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‘Cleaners more at risk of diabetes than teachers’

18 October 2019

A study has found that cleaners are three times more likely to develop Type Two Diabetes than university teachers and physiotherapists.

Professional drivers and manufacturing workers also face a similar level of risk, while specialist managers and dental hygienists are much less likely to fall victim to the disease, according to research from Stockholm’s Karolinska Institute.

In the study, the team looked at the jobs and health of 4,550,892 people living in Sweden. They found that the overall prevalence of Type Two Diabetes was 4.2%, but analysis revealed stark differences between occupational groups.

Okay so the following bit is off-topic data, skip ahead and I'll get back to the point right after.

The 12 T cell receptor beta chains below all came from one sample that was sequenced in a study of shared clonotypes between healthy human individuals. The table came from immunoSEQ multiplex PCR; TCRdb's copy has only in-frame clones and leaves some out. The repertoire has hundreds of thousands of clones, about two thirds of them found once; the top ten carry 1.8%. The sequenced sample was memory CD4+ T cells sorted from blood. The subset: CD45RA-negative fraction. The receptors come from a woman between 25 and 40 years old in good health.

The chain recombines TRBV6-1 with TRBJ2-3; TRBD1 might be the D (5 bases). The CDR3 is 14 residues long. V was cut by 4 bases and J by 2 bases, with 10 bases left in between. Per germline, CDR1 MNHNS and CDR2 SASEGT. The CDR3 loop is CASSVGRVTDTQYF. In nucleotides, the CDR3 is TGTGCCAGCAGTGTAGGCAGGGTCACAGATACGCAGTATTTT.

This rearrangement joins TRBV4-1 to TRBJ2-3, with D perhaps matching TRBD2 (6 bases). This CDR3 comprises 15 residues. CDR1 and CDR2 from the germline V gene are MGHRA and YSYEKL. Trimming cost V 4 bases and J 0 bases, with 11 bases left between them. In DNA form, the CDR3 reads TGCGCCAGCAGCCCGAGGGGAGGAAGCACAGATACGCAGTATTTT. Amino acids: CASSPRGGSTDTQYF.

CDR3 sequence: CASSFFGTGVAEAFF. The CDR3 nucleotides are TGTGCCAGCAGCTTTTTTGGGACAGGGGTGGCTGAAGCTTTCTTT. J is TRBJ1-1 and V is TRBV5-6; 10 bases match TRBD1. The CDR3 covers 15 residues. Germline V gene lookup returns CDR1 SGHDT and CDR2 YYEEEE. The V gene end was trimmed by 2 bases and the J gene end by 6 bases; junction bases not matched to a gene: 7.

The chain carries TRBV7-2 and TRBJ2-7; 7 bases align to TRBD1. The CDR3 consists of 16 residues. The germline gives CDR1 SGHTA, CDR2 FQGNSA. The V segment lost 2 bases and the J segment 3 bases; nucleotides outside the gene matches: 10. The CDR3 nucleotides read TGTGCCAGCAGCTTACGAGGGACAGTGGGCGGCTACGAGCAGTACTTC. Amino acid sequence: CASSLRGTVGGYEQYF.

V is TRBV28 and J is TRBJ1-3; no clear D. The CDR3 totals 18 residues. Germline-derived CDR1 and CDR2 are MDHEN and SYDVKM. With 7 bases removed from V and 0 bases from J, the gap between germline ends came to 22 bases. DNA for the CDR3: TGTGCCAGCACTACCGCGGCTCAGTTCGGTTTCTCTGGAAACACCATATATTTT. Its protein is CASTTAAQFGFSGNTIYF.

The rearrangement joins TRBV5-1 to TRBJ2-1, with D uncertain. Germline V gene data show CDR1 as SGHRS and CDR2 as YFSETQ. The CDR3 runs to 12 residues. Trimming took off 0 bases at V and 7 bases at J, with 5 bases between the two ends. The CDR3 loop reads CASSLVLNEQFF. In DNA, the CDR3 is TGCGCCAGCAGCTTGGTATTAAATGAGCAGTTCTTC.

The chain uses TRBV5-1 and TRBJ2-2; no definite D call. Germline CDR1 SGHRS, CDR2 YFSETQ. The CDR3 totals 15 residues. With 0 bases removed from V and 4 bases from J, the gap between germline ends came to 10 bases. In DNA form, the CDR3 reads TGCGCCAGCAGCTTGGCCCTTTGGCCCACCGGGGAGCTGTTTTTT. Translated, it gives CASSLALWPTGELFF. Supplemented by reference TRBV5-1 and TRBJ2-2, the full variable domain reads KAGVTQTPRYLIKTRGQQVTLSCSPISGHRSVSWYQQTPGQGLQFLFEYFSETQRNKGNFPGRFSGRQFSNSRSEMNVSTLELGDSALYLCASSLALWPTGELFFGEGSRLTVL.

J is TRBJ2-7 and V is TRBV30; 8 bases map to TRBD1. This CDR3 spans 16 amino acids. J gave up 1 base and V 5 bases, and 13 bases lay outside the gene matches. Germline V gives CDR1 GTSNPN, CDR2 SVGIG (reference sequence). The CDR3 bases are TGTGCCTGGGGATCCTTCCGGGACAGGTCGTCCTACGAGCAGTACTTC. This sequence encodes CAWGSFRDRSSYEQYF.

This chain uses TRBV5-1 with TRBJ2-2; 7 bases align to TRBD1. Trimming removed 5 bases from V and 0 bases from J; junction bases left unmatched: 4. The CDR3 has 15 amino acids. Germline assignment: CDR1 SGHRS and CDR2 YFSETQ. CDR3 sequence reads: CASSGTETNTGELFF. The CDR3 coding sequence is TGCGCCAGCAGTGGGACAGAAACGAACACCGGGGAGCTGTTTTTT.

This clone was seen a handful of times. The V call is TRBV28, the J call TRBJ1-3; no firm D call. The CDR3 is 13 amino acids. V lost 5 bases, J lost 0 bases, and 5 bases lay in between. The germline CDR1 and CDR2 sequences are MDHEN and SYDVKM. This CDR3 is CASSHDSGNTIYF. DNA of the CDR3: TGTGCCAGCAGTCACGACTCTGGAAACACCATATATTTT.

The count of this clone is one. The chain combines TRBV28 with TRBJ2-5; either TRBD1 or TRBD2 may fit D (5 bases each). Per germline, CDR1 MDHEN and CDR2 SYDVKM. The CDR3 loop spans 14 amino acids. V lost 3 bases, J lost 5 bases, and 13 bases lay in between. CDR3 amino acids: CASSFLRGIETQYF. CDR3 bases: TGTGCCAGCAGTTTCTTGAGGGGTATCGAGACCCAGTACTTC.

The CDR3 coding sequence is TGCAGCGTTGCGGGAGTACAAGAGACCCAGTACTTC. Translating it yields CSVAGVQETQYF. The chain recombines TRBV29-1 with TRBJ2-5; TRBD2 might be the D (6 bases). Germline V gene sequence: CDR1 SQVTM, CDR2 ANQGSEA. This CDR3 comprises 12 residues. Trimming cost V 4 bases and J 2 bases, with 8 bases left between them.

Female cleaners recorded a 5.1% risk level – much higher than that of specialist managers who faced a risk of just 1.2%.
As for men, those working in manufacturing jobs had a prevalence of 7.8% and motor vehicle drivers had a prevalence of 8.8 %, while male computer scientists had a prevalence of just 2.5%.

Physiotherapists, dental hygienists and secondary education teachers had a 45-46% lower risk of contracting the disease than the most at-risk groups.
The researchers believe that these differences may be linked to the prevalence of lifestyle risk factors. For example, cleaners, drivers and manufacturing workers were significantly more likely to be overweight and to smoke than teachers and physiotherapists.

Dr Sofia Carlsson, who led the research, said: “If a job title can be used as a risk indicator of T2DM, it can be used to identify groups for targeted interventions. And hopefully this will inspire employers to implement diabetes prevention programmes tailored to their workforces.”